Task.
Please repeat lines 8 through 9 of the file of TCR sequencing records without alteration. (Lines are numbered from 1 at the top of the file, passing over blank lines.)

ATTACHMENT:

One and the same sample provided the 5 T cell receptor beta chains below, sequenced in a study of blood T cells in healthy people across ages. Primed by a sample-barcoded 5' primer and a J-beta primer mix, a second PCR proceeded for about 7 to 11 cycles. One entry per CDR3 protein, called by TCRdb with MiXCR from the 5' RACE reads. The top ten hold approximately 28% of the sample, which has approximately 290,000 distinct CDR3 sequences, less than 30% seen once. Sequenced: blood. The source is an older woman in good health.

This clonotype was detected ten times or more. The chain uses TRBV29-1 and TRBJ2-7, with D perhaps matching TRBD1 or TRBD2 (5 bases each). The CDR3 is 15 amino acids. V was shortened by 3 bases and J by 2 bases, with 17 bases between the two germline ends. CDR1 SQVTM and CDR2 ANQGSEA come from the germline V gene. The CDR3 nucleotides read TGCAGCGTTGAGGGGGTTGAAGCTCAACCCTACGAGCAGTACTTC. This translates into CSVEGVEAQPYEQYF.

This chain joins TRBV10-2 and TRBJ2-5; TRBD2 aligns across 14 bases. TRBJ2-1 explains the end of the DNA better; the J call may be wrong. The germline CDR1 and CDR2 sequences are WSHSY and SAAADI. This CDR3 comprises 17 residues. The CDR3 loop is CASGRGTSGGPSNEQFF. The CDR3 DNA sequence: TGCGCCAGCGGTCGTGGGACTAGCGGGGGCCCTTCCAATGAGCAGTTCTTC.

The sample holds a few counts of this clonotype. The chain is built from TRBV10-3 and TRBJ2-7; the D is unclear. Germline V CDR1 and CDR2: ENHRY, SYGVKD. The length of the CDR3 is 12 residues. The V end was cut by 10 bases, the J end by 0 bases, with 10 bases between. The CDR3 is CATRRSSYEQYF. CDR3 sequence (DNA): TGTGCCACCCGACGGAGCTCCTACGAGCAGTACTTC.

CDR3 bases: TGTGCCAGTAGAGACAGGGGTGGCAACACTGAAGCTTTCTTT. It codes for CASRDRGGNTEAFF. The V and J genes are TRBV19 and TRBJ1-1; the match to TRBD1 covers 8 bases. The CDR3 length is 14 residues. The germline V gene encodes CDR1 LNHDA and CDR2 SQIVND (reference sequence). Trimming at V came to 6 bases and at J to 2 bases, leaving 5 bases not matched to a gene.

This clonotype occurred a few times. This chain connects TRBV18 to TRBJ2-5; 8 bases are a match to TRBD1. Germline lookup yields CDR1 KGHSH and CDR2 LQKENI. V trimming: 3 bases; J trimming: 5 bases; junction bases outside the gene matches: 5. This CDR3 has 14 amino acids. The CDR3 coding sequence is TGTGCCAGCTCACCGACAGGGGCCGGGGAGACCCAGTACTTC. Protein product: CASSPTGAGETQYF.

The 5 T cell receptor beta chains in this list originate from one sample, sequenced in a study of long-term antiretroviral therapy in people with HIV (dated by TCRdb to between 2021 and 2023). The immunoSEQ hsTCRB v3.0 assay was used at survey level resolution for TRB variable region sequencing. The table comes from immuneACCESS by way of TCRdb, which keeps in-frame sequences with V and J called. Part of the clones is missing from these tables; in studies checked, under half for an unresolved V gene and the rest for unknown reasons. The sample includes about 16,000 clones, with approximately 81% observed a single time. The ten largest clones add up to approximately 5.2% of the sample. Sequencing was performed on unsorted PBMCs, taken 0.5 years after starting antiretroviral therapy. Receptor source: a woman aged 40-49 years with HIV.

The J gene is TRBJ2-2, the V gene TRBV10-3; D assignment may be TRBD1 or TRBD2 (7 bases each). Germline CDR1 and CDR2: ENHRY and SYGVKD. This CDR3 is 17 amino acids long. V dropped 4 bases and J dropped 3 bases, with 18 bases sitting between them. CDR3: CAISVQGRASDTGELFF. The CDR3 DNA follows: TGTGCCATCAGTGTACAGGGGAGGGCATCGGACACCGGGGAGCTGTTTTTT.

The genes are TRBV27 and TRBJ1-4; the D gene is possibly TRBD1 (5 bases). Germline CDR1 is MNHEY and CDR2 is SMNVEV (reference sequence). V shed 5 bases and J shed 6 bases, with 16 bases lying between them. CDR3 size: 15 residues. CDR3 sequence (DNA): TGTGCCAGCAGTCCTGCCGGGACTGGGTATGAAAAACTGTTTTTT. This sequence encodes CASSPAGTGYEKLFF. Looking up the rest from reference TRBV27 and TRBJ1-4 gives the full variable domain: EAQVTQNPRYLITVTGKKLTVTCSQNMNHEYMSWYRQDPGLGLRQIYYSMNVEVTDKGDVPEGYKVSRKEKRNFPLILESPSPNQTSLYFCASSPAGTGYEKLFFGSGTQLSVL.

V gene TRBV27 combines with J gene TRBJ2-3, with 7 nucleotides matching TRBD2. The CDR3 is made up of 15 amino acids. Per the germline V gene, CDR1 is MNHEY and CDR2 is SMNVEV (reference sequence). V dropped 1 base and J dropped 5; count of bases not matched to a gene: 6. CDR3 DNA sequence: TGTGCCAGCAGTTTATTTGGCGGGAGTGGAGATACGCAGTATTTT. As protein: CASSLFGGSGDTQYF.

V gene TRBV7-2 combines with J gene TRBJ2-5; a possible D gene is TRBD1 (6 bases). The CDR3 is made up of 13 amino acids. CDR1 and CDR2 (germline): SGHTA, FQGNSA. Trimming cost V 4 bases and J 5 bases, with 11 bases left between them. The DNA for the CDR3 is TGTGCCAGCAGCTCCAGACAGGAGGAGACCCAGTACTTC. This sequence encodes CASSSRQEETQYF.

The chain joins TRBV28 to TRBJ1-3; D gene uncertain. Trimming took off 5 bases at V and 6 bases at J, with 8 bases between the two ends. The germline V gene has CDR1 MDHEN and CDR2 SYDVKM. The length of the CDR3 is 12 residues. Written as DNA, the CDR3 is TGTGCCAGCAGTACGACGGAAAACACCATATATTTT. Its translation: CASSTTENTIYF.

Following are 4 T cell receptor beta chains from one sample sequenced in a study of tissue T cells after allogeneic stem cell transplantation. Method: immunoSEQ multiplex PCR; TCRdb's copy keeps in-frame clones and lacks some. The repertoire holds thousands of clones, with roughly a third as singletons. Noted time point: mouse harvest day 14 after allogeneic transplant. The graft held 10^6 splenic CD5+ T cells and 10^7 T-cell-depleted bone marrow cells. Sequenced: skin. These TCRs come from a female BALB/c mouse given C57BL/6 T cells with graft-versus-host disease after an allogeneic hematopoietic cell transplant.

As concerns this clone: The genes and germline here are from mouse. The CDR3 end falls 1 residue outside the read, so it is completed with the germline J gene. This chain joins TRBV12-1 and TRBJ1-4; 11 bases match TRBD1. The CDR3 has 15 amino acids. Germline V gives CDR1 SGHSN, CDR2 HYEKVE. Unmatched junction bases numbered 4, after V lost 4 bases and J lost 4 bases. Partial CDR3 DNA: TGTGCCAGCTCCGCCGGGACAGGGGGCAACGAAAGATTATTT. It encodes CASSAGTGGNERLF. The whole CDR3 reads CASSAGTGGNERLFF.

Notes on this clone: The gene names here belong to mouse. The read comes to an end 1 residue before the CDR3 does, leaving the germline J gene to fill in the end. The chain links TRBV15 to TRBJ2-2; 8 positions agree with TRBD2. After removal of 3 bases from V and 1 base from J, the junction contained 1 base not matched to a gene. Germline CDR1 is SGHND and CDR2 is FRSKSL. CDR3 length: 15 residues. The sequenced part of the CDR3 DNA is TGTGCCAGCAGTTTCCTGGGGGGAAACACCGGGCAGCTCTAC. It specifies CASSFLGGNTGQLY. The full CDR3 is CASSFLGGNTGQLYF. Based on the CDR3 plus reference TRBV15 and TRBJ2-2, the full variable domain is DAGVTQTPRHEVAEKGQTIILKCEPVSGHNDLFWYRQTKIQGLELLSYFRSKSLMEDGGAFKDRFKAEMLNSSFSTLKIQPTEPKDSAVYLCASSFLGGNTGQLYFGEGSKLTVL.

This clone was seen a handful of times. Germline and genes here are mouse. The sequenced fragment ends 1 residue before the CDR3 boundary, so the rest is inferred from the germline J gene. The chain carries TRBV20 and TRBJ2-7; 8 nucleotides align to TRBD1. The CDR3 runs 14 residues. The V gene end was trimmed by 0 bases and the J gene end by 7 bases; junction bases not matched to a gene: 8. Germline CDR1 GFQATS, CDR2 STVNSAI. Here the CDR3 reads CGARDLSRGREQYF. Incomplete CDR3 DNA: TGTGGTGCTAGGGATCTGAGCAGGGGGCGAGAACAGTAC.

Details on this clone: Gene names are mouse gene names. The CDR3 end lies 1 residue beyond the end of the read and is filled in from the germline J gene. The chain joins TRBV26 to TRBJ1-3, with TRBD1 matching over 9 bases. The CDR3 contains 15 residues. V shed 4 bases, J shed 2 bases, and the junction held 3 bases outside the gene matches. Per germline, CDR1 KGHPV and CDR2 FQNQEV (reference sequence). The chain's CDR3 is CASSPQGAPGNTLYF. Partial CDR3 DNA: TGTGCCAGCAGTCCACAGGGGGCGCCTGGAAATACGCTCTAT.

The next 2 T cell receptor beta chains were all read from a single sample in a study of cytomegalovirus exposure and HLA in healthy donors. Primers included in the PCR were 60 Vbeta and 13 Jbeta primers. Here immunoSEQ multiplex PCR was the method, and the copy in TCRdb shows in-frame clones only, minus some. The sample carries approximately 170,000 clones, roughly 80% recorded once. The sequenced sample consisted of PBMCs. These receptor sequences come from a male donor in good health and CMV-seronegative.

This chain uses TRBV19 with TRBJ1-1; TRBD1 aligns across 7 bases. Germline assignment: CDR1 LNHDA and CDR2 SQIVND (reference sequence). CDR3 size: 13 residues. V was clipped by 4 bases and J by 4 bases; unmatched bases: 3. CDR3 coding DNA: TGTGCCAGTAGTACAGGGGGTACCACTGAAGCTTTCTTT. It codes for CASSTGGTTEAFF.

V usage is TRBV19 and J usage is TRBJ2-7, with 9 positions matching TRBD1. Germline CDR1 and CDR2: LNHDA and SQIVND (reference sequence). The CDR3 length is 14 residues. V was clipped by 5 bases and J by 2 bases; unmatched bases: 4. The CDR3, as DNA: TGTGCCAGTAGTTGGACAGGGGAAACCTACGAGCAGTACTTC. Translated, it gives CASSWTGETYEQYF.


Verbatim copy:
The J gene is TRBJ2-2, the V gene TRBV10-3; D assignment may be TRBD1 or TRBD2 (7 bases each). Germline CDR1 and CDR2: ENHRY and SYGVKD. This CDR3 is 17 amino acids long. V dropped 4 bases and J dropped 3 bases, with 18 bases sitting between them. CDR3: CAISVQGRASDTGELFF. The CDR3 DNA follows: TGTGCCATCAGTGTACAGGGGAGGGCATCGGACACCGGGGAGCTGTTTTTT.

The genes are TRBV27 and TRBJ1-4; the D gene is possibly TRBD1 (5 bases). Germline CDR1 is MNHEY and CDR2 is SMNVEV (reference sequence). V shed 5 bases and J shed 6 bases, with 16 bases lying between them. CDR3 size: 15 residues. CDR3 sequence (DNA): TGTGCCAGCAGTCCTGCCGGGACTGGGTATGAAAAACTGTTTTTT. This sequence encodes CASSPAGTGYEKLFF. Looking up the rest from reference TRBV27 and TRBJ1-4 gives the full variable domain: EAQVTQNPRYLITVTGKKLTVTCSQNMNHEYMSWYRQDPGLGLRQIYYSMNVEVTDKGDVPEGYKVSRKEKRNFPLILESPSPNQTSLYFCASSPAGTGYEKLFFGSGTQLSVL.